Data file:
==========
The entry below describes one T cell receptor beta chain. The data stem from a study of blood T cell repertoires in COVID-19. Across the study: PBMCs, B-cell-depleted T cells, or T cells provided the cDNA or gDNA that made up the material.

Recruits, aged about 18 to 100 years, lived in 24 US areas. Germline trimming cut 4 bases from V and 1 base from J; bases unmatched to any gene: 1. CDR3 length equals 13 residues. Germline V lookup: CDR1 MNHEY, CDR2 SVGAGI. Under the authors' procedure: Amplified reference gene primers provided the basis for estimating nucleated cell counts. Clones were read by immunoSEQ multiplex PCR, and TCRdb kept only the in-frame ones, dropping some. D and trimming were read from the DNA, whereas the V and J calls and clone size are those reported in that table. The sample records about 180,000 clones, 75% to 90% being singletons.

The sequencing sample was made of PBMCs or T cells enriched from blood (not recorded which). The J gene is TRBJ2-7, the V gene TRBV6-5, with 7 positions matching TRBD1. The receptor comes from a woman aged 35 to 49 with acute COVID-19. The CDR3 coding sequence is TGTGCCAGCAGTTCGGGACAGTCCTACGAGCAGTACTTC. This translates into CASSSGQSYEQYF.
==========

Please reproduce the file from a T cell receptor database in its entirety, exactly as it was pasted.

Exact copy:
The entry below describes one T cell receptor beta chain. The data stem from a study of blood T cell repertoires in COVID-19. Across the study: PBMCs, B-cell-depleted T cells, or T cells provided the cDNA or gDNA that made up the material.

Recruits, aged about 18 to 100 years, lived in 24 US areas. Germline trimming cut 4 bases from V and 1 base from J; bases unmatched to any gene: 1. CDR3 length equals 13 residues. Germline V lookup: CDR1 MNHEY, CDR2 SVGAGI. Under the authors' procedure: Amplified reference gene primers provided the basis for estimating nucleated cell counts. Clones were read by immunoSEQ multiplex PCR, and TCRdb kept only the in-frame ones, dropping some. D and trimming were read from the DNA, whereas the V and J calls and clone size are those reported in that table. The sample records about 180,000 clones, 75% to 90% being singletons.

The sequencing sample was made of PBMCs or T cells enriched from blood (not recorded which). The J gene is TRBJ2-7, the V gene TRBV6-5, with 7 positions matching TRBD1. The receptor comes from a woman aged 35 to 49 with acute COVID-19. The CDR3 coding sequence is TGTGCCAGCAGTTCGGGACAGTCCTACGAGCAGTACTTC. This translates into CASSSGQSYEQYF.